I’m only a few days into 2023 and I’m noticing a real attitude of exploration. Instead of traveling the world, I’m traveling inside myself and finding better ways to do the things I like and that matter to me.
One of the last things I did in 2022 was finish Building a Second Brain: A Proven Method to Organize Your Digital Life and Unlock Your Creative Potential by Tiago Forte. At a high level it’s about “Personal Knowledge Management” – capturing and wrangling all of the ideas and knowledge that come from within and from the world into an organized system. And then, once it’s in there, finding ways to get the most out of it rather than doing as I have been wont to do since I started taking notes in school: Capture the note and never look at it again.
Everything now goes into Evernote with tags and highlights. But it’s not just that, I first need to find ways to get the information down. To do this I’ve created a few input streams:
First is the simplest one: I’m on my computer and think of something or find a link that’s interesting. Copy it into a note and done.
The next one is a little more complicated: To spend less time on the computer I am trying not to read on it. Instead I put the article into Pocket. I do this either through a plugin in a browser or my feed reader. Everything in Pocket syncs up to my Kobo e-reader. Then I can read them at my leisure away from the distraction of the Internet. Any notes I take are on paper which I can then either transcribe to Evernote or even just photograph and import.
One of the most productive ones, though, has been how I capture ideas I have in the shower. Like many people I get lots of ideas in the shower – but can never write them down. However, I do have a Google Home in the bathroom. I ask it to take a note, say my idea and it goes into the Google Keep application. There’s no easy way to sync this with Evernote so I’ve made Keep my homepage for my web browser. When I open the browser, I see my shower thoughts: ideas, reminders, thoughts, and put them all where they go.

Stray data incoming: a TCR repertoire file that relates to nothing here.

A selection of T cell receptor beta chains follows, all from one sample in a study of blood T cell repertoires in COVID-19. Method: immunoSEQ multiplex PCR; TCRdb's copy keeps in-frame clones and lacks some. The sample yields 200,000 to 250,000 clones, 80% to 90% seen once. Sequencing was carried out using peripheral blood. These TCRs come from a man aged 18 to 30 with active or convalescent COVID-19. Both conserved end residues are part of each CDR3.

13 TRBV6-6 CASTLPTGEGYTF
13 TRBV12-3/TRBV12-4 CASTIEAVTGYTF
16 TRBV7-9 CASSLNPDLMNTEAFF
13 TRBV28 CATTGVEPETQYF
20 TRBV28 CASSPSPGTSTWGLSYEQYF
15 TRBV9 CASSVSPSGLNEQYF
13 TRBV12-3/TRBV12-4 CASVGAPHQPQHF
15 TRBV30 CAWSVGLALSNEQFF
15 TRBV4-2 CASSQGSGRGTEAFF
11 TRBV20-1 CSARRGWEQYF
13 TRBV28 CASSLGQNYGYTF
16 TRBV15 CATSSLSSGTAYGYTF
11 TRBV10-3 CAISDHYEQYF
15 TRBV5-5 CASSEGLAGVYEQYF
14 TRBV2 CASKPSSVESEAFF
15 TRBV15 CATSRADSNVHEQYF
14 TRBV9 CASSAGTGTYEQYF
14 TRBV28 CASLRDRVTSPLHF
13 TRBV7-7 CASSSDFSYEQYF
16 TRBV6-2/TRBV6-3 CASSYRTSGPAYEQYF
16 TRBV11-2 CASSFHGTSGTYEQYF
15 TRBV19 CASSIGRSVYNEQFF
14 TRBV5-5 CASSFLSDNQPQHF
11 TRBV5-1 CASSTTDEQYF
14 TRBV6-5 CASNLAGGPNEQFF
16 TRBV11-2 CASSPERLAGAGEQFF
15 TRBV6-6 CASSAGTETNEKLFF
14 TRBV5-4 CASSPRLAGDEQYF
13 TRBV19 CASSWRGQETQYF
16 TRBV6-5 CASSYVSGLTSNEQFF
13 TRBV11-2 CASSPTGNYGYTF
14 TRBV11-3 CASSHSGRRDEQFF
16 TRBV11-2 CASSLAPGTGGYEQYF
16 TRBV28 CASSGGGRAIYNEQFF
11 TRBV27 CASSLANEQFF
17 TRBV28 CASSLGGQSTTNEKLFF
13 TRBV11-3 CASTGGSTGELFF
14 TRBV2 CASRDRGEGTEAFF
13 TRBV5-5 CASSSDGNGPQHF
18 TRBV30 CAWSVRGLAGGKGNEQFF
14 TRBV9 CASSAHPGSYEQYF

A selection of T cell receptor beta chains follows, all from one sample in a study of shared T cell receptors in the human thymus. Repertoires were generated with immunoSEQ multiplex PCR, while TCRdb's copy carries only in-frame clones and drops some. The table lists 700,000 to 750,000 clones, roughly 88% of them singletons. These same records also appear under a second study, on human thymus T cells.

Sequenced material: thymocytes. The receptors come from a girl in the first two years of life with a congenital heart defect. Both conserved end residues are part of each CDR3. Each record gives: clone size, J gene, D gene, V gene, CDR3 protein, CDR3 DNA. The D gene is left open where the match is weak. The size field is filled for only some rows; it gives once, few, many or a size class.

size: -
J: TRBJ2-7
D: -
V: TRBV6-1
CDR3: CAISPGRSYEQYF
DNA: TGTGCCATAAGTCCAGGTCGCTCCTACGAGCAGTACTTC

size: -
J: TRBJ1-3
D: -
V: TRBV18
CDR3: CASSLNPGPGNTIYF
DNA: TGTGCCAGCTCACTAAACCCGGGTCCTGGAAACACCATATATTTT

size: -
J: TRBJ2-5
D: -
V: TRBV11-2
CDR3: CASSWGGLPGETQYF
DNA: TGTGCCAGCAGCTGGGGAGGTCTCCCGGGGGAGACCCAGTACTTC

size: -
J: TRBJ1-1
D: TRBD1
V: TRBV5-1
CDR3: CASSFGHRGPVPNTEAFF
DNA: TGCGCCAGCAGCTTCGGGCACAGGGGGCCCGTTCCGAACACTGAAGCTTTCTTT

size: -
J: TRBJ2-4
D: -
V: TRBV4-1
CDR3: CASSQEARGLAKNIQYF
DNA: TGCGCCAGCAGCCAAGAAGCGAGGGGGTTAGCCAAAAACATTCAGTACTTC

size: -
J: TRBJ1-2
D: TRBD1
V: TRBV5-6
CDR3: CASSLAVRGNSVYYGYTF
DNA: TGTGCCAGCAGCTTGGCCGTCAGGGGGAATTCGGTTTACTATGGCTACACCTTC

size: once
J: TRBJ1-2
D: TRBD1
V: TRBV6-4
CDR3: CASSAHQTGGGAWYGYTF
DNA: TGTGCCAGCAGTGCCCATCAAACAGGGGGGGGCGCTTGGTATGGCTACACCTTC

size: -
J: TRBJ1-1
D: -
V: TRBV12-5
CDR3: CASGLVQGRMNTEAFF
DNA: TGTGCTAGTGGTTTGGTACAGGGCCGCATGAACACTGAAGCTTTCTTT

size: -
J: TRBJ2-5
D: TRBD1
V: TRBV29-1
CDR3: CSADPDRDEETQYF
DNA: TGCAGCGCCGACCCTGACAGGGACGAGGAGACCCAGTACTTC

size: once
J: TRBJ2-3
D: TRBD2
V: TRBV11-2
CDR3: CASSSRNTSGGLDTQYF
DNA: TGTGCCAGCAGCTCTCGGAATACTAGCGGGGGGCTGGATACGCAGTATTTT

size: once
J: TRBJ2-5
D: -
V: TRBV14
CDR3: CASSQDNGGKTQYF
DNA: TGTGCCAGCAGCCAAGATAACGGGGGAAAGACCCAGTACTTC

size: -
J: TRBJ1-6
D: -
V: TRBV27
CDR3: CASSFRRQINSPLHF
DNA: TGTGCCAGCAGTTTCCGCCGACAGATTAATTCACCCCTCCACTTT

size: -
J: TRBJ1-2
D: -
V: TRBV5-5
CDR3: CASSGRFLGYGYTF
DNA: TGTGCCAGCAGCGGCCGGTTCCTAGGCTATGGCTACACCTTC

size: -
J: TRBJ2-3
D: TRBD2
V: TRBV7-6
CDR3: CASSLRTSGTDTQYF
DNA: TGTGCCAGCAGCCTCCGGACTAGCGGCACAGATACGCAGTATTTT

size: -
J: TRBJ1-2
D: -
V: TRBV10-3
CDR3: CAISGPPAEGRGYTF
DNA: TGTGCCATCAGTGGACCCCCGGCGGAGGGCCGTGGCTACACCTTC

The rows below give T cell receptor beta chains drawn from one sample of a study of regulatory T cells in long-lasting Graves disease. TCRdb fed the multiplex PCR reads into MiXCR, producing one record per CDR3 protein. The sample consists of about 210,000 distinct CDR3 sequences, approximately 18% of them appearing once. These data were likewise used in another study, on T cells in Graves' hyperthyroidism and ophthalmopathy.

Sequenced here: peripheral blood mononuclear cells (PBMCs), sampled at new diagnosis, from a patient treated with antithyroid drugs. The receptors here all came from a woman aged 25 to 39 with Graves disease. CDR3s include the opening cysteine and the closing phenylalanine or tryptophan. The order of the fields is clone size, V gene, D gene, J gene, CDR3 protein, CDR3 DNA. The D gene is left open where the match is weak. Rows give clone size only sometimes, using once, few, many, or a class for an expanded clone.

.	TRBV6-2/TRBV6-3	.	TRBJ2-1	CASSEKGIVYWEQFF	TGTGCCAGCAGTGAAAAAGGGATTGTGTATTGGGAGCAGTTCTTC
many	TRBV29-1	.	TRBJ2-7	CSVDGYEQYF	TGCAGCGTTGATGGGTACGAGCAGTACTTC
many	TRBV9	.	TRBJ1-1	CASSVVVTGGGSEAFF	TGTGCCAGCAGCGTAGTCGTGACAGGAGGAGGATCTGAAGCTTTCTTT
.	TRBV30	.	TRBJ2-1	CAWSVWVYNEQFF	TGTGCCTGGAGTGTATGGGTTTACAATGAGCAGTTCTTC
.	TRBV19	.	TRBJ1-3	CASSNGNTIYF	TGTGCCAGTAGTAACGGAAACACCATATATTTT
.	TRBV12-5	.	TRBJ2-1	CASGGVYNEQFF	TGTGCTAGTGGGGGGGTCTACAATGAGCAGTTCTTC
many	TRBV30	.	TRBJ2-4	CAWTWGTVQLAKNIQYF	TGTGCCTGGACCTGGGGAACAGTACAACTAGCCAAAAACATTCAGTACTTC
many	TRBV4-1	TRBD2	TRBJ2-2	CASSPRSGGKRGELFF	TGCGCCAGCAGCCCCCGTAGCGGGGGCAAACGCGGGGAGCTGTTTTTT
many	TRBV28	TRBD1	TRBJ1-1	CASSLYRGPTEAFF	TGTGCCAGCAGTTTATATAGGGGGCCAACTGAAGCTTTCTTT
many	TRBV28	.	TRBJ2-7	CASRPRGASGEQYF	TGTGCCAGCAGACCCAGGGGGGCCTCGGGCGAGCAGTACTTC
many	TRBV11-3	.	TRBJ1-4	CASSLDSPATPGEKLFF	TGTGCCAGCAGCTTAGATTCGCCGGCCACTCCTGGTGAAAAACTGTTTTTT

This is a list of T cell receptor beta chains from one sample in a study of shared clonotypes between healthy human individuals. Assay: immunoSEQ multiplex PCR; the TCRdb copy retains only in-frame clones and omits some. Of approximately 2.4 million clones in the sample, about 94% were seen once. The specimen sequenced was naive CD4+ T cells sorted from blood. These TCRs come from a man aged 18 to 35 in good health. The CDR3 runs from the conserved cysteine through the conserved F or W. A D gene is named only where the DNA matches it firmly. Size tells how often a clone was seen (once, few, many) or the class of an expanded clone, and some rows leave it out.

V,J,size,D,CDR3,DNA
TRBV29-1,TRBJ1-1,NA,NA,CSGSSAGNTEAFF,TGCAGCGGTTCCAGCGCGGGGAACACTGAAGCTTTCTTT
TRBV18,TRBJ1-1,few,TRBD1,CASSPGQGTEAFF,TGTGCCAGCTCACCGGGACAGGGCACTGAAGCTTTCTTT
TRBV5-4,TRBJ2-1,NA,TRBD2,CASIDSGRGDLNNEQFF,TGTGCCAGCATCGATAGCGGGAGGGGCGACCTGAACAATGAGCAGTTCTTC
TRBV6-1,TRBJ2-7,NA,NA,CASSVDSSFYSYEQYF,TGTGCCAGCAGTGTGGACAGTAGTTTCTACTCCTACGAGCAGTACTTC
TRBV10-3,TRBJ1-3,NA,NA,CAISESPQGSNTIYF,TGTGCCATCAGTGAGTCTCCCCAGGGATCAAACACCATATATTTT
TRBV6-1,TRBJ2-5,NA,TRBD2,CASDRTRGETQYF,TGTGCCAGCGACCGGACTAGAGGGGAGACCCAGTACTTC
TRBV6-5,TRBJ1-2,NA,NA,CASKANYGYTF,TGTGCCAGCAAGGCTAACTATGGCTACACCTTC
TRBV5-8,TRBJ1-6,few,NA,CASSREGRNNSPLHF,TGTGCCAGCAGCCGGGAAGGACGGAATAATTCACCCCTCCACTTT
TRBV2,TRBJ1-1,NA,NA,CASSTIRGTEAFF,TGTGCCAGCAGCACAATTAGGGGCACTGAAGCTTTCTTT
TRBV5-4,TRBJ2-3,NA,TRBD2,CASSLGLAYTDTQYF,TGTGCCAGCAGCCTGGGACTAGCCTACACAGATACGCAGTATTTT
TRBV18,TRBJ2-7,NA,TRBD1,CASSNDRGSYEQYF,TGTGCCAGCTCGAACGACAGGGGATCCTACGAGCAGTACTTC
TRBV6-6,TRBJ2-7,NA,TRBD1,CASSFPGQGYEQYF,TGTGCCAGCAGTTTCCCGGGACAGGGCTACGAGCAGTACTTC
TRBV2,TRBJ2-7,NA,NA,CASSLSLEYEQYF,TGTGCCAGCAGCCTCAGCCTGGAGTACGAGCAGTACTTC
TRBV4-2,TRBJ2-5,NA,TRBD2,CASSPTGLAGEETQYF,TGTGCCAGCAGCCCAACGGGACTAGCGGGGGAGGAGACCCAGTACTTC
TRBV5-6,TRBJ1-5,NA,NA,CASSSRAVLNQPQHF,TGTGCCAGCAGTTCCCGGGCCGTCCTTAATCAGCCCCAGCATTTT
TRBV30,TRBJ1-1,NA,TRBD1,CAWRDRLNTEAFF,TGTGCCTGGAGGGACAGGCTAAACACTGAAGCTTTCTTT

One of the folders I have in Evernote is for blog ideas and just in a few weeks I’ve had lots of thoughts related to discomfort so it’s clearly time to talk about it.
As I mentioned a few weeks back when I finished up my “Working Toward Winter Happiness” project, I am now working on building up stamina to do longer bike rides faster. This means 3-4 workouts a week and once a week one of them is over two hours – and it increases each week. The latest one was 2 hours and 15 minutes, much of it at a relatively high intensity. This was not my usual touring pace and on Zwift there is no such thing as coasting and relaxing a bit. Every minute of the ride I need to pedal.